Learn Music!

Music Theory for Anyone

Music is easy. There, I said it. I don’t care what anyone says, it just is. I don’t have any special talent, but I enjoy music. You don’t need any special talent. You’re human, music is one of those things we have an instinct for. So, to prove it, I’m posting up tutorials.

Don’t think you can learn music? That’s probably because somebody tried to “teach” you. Let me explain.

What’s Wrong with School?

When I was in school, we had music lessons. The way they taught us went like this. They put up a bunch of musical notation, and made us memorise the names of the symbols. Crotchets, quavers and all that. Then, they tried to teach us the treble clef.

Once we were sufficiently scared and confused, they let us loose on glockenspiels. If we bashed around on them randomly, we were told to stop.

Having then sucked out all the fun from having a noisy thing to play with, they then tried to teach us nursery rhymes from musical scores. Get real, I was thirteen, and into Aerosmith!

Learning to Talk

Learning English was different. What happened? I don’t remember much of that, but I’ll bet nobody sat me down in front of an alphabet, and made me construct words from them before I could speak!

No. What happened, I discovered I could make noises. I played around for months, making random sounds and trying to copy what I heard. When I hit upon a word, I was rewarded with praise.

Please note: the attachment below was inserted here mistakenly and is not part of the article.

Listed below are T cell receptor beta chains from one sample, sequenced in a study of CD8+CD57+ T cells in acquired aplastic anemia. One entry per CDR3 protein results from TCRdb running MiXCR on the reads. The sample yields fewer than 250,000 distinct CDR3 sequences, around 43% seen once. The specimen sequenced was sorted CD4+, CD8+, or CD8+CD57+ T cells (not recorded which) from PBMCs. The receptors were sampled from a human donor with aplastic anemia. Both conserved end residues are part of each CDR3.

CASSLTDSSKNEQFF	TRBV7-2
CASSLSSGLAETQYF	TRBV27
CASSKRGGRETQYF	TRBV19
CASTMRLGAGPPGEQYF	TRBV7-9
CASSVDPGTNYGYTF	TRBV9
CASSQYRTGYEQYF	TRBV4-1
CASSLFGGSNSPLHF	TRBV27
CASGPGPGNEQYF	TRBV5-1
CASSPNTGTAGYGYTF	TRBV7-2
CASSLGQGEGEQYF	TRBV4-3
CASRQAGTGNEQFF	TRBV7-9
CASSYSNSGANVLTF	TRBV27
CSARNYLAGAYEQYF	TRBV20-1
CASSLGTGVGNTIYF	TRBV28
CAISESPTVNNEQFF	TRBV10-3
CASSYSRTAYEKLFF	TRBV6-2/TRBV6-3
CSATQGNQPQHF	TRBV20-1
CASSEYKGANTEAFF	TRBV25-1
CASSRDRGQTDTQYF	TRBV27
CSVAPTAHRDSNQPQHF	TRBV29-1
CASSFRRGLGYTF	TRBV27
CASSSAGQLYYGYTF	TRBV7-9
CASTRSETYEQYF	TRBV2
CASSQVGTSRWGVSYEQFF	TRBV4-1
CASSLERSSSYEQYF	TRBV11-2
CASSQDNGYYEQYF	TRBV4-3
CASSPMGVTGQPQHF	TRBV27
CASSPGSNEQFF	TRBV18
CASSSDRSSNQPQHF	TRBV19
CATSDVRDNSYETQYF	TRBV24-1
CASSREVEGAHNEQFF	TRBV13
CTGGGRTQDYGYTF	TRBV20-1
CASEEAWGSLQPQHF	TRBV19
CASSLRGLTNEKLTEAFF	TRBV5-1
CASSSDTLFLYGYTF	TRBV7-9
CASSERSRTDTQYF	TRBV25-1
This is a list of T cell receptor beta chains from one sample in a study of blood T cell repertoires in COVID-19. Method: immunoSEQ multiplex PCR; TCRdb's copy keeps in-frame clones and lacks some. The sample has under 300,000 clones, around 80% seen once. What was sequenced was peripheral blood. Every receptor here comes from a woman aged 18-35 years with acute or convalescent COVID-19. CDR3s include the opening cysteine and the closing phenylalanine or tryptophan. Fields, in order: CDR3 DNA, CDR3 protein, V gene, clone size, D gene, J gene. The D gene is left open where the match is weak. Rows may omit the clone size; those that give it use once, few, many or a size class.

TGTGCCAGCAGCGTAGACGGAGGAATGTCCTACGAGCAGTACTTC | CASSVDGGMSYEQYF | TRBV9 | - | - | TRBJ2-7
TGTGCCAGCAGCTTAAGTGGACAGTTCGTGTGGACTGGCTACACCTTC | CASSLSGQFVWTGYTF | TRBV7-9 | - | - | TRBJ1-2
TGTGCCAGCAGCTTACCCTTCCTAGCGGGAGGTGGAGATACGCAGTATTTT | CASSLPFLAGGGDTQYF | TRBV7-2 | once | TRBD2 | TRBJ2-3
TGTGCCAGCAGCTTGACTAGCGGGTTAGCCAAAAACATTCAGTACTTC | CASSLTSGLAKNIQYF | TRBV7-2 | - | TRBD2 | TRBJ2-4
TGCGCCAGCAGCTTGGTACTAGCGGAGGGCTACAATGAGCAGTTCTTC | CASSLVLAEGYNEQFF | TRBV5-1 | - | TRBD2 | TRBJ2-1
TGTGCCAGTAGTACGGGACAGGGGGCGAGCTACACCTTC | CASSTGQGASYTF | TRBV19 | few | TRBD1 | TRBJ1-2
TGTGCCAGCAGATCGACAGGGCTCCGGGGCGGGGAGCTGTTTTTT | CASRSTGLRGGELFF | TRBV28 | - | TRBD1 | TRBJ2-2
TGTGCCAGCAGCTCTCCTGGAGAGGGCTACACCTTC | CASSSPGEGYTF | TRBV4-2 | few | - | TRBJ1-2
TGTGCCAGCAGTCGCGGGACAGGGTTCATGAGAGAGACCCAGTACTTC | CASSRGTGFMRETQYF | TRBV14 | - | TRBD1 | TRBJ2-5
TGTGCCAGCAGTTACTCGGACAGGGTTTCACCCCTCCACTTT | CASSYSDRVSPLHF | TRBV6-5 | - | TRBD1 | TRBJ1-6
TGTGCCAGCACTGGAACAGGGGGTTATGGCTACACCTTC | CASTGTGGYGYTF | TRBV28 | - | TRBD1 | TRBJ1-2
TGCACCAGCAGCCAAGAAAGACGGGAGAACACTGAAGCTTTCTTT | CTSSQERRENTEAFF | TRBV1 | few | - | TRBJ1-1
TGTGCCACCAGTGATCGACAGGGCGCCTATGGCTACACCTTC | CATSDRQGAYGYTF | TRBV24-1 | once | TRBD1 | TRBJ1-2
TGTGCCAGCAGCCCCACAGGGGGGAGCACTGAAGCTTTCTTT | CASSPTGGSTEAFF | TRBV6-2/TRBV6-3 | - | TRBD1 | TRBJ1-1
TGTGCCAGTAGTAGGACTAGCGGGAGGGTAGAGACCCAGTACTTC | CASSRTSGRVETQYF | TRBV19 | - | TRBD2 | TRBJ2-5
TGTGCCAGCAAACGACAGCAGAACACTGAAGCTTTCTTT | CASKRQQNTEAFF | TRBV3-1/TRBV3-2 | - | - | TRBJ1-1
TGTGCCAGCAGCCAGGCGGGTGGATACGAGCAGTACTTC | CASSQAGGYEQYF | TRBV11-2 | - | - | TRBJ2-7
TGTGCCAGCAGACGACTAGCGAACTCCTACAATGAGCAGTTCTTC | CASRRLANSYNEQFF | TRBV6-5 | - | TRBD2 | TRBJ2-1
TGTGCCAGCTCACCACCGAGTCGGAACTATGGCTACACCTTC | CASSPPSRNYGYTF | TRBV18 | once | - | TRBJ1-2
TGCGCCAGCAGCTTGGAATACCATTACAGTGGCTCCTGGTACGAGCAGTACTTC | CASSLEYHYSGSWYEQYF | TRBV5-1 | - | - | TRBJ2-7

Fast forward a little, and now almost fully proficient with speaking English, was able to progress to reading English. Having said the word “dog” over and over, it made complete sense that the letters d-o-g put together make that word.

A little while later, I learned to make those letters myself. Another human child joins the ranks of the literate!

I just thought I’d mention, in my final exams, I passed English. I failed music.

Music as a Language

Later on, I left school, and taught myself to play music. I bought myself a harmonica and played with it. I bought myself a guitar and learned a few chords and a couple of scales. I bought myself a computer and filled it with music software. Jazzware midi, Hammerhead Rhythm Station, ReBirth RB-338, ModPlug tracker, Jeskola Buzz – all the really good freeware!

I discovered that all the music theory they were trying to teach me in school suddenly made sense. After I had learned to speak the language of music, I was now able to learn to read and write music.

So that’s it really. I hope to teach you first, how to play with music, how to speak it as a language and have fun with it, then I hope to teach you how to read it, and finally how to write it.

I’ll start with microtunes. They’re just really short tunes (like the Windows login tune, or that bit at the end of the Simpsons, or a power-up in a video game!) before moving on to short songs.

What You Need

You’ll need a musical instrument. One with a piano-style keyboard. Alternatively a music software with piano-roll input for programming.

It’s better to have a keyboard instrument for learning music, but if you want to get a guitar, harmonica or penny whistle etc, you’ll find it all helps. My lesson things are based around a keyboard, as is music notation, so it’s a good place to start playing around.

In my next post I’ll outline some free software you can use, but owning a real, live instrument is cool too. Cheap “toy” keyboards are available from places like Argos, also melodicas are pretty good, cheap instruments. Craigslist and Gumtree are always offering free pianos if you have the van, manpower and space to put it, and don’t forget to check the pawn shops like CashConverters for keyboards and other cheap instruments!

It doesn’t matter what kind of music you like listening to, either. The more you mess about with music in general, the better you’ll get.